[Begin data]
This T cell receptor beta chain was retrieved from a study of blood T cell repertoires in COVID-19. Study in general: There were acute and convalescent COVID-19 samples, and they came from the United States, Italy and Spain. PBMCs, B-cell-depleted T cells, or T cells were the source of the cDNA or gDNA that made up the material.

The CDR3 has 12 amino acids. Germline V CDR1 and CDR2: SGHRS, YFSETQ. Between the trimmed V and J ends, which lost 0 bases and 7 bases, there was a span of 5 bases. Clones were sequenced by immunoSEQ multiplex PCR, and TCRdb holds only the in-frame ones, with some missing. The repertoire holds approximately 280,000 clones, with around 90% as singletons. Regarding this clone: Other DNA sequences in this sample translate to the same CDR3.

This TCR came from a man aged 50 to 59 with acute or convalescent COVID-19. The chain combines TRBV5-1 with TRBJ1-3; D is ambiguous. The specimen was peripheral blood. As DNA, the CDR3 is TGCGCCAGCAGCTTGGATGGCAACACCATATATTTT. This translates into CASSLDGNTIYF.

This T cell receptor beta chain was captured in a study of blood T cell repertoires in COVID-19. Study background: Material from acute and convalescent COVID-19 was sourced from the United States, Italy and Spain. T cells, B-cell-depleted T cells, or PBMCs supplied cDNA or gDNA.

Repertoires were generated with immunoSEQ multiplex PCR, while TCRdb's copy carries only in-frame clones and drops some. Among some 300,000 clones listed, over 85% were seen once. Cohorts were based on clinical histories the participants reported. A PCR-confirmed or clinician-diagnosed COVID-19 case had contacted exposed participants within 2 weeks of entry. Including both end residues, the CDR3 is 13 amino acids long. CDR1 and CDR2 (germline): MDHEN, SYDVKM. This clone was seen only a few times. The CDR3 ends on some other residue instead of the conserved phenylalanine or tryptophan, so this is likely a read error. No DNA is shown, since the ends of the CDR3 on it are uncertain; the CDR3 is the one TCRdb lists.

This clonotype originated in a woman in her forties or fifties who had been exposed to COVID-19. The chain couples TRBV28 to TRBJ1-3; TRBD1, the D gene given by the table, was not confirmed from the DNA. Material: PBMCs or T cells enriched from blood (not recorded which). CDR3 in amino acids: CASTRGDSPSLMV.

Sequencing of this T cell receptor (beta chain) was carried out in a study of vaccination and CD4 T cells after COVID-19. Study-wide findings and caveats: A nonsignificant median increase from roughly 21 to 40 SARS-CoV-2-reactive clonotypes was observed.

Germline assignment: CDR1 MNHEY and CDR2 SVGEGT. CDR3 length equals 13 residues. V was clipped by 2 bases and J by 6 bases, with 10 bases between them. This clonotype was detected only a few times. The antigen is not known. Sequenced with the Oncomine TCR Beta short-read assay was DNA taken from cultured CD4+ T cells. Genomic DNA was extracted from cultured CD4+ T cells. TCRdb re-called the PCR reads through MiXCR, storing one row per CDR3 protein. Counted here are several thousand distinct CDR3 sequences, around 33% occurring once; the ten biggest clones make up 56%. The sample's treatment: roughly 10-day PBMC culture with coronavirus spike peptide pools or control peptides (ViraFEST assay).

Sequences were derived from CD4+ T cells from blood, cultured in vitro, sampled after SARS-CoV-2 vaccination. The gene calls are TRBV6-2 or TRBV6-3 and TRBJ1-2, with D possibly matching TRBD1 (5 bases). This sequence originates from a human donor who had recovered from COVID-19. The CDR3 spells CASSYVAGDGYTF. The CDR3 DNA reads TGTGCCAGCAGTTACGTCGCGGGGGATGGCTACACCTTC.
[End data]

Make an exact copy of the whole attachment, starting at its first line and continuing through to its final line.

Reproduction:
This T cell receptor beta chain was retrieved from a study of blood T cell repertoires in COVID-19. Study in general: There were acute and convalescent COVID-19 samples, and they came from the United States, Italy and Spain. PBMCs, B-cell-depleted T cells, or T cells were the source of the cDNA or gDNA that made up the material.

The CDR3 has 12 amino acids. Germline V CDR1 and CDR2: SGHRS, YFSETQ. Between the trimmed V and J ends, which lost 0 bases and 7 bases, there was a span of 5 bases. Clones were sequenced by immunoSEQ multiplex PCR, and TCRdb holds only the in-frame ones, with some missing. The repertoire holds approximately 280,000 clones, with around 90% as singletons. Regarding this clone: Other DNA sequences in this sample translate to the same CDR3.

This TCR came from a man aged 50 to 59 with acute or convalescent COVID-19. The chain combines TRBV5-1 with TRBJ1-3; D is ambiguous. The specimen was peripheral blood. As DNA, the CDR3 is TGCGCCAGCAGCTTGGATGGCAACACCATATATTTT. This translates into CASSLDGNTIYF.

This T cell receptor beta chain was captured in a study of blood T cell repertoires in COVID-19. Study background: Material from acute and convalescent COVID-19 was sourced from the United States, Italy and Spain. T cells, B-cell-depleted T cells, or PBMCs supplied cDNA or gDNA.

Repertoires were generated with immunoSEQ multiplex PCR, while TCRdb's copy carries only in-frame clones and drops some. Among some 300,000 clones listed, over 85% were seen once. Cohorts were based on clinical histories the participants reported. A PCR-confirmed or clinician-diagnosed COVID-19 case had contacted exposed participants within 2 weeks of entry. Including both end residues, the CDR3 is 13 amino acids long. CDR1 and CDR2 (germline): MDHEN, SYDVKM. This clone was seen only a few times. The CDR3 ends on some other residue instead of the conserved phenylalanine or tryptophan, so this is likely a read error. No DNA is shown, since the ends of the CDR3 on it are uncertain; the CDR3 is the one TCRdb lists.

This clonotype originated in a woman in her forties or fifties who had been exposed to COVID-19. The chain couples TRBV28 to TRBJ1-3; TRBD1, the D gene given by the table, was not confirmed from the DNA. Material: PBMCs or T cells enriched from blood (not recorded which). CDR3 in amino acids: CASTRGDSPSLMV.

Sequencing of this T cell receptor (beta chain) was carried out in a study of vaccination and CD4 T cells after COVID-19. Study-wide findings and caveats: A nonsignificant median increase from roughly 21 to 40 SARS-CoV-2-reactive clonotypes was observed.

Germline assignment: CDR1 MNHEY and CDR2 SVGEGT. CDR3 length equals 13 residues. V was clipped by 2 bases and J by 6 bases, with 10 bases between them. This clonotype was detected only a few times. The antigen is not known. Sequenced with the Oncomine TCR Beta short-read assay was DNA taken from cultured CD4+ T cells. Genomic DNA was extracted from cultured CD4+ T cells. TCRdb re-called the PCR reads through MiXCR, storing one row per CDR3 protein. Counted here are several thousand distinct CDR3 sequences, around 33% occurring once; the ten biggest clones make up 56%. The sample's treatment: roughly 10-day PBMC culture with coronavirus spike peptide pools or control peptides (ViraFEST assay).

Sequences were derived from CD4+ T cells from blood, cultured in vitro, sampled after SARS-CoV-2 vaccination. The gene calls are TRBV6-2 or TRBV6-3 and TRBJ1-2, with D possibly matching TRBD1 (5 bases). This sequence originates from a human donor who had recovered from COVID-19. The CDR3 spells CASSYVAGDGYTF. The CDR3 DNA reads TGTGCCAGCAGTTACGTCGCGGGGGATGGCTACACCTTC.